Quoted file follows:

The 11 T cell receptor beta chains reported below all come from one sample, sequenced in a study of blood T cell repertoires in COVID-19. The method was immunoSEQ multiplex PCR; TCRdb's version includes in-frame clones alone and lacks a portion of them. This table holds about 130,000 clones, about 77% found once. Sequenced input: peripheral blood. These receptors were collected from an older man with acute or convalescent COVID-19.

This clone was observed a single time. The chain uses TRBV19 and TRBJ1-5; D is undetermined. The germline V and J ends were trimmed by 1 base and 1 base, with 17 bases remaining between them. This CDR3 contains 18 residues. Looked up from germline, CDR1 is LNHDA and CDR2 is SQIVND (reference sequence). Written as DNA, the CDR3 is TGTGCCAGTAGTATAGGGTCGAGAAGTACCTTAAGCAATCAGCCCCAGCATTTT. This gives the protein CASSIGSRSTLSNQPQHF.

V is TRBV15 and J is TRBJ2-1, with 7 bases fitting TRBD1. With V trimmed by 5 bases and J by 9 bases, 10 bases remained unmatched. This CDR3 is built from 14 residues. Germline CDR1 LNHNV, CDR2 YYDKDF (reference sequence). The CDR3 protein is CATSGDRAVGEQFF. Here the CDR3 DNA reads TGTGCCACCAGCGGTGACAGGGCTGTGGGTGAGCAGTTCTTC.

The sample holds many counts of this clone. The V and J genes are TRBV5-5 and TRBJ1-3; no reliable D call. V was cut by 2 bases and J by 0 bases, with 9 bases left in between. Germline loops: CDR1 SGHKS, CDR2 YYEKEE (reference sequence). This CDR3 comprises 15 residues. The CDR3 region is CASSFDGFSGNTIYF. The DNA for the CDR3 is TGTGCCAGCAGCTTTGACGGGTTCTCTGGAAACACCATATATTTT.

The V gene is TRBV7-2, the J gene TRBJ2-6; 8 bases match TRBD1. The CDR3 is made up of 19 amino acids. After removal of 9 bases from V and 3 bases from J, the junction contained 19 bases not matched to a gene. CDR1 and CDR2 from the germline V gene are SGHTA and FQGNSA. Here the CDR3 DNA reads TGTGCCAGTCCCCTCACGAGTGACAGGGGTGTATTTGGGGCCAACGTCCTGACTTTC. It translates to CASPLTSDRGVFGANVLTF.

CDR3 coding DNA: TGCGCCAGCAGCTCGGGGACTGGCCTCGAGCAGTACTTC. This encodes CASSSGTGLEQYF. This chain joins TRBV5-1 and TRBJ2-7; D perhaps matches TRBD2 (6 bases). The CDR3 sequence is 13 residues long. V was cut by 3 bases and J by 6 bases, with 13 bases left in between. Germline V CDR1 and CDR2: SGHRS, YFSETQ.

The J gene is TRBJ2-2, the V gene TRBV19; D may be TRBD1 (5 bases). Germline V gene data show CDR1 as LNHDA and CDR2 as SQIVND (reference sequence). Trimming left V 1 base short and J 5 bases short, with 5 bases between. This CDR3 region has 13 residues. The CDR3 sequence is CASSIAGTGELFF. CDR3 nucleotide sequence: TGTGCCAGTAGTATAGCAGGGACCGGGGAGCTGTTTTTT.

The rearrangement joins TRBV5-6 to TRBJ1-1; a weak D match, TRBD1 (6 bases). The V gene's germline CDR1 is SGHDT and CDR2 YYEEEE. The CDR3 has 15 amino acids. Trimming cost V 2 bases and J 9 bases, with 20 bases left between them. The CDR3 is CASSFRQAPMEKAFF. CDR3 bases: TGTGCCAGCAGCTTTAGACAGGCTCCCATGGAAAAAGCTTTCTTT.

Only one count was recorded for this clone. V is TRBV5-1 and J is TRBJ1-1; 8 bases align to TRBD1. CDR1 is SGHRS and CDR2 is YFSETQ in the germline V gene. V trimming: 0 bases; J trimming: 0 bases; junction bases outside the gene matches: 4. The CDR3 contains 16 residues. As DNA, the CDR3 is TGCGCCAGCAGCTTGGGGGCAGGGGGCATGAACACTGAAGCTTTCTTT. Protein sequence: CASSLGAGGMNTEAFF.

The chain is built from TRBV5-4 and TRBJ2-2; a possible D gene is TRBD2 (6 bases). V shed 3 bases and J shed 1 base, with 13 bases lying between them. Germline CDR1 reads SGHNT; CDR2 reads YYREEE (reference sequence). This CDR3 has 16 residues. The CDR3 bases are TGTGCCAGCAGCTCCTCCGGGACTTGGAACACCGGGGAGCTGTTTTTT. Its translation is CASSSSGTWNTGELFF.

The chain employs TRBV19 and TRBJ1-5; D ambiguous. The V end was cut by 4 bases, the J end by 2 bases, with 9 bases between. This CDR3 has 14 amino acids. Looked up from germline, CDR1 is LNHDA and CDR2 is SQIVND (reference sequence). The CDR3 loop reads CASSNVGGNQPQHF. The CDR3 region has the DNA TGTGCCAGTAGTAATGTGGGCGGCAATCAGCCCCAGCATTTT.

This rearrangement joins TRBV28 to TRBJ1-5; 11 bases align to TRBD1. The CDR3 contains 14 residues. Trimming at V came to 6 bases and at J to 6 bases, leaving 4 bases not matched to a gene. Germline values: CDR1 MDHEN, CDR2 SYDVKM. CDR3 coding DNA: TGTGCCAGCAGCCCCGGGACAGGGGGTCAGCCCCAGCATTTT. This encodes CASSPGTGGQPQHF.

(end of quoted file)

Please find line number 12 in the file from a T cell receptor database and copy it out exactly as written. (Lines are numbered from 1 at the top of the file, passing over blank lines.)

This rearrangement joins TRBV28 to TRBJ1-5; 11 bases align to TRBD1. The CDR3 contains 14 residues. Trimming at V came to 6 bases and at J to 6 bases, leaving 4 bases not matched to a gene. Germline values: CDR1 MDHEN, CDR2 SYDVKM. CDR3 coding DNA: TGTGCCAGCAGCCCCGGGACAGGGGGTCAGCCCCAGCATTTT. This encodes CASSPGTGGQPQHF.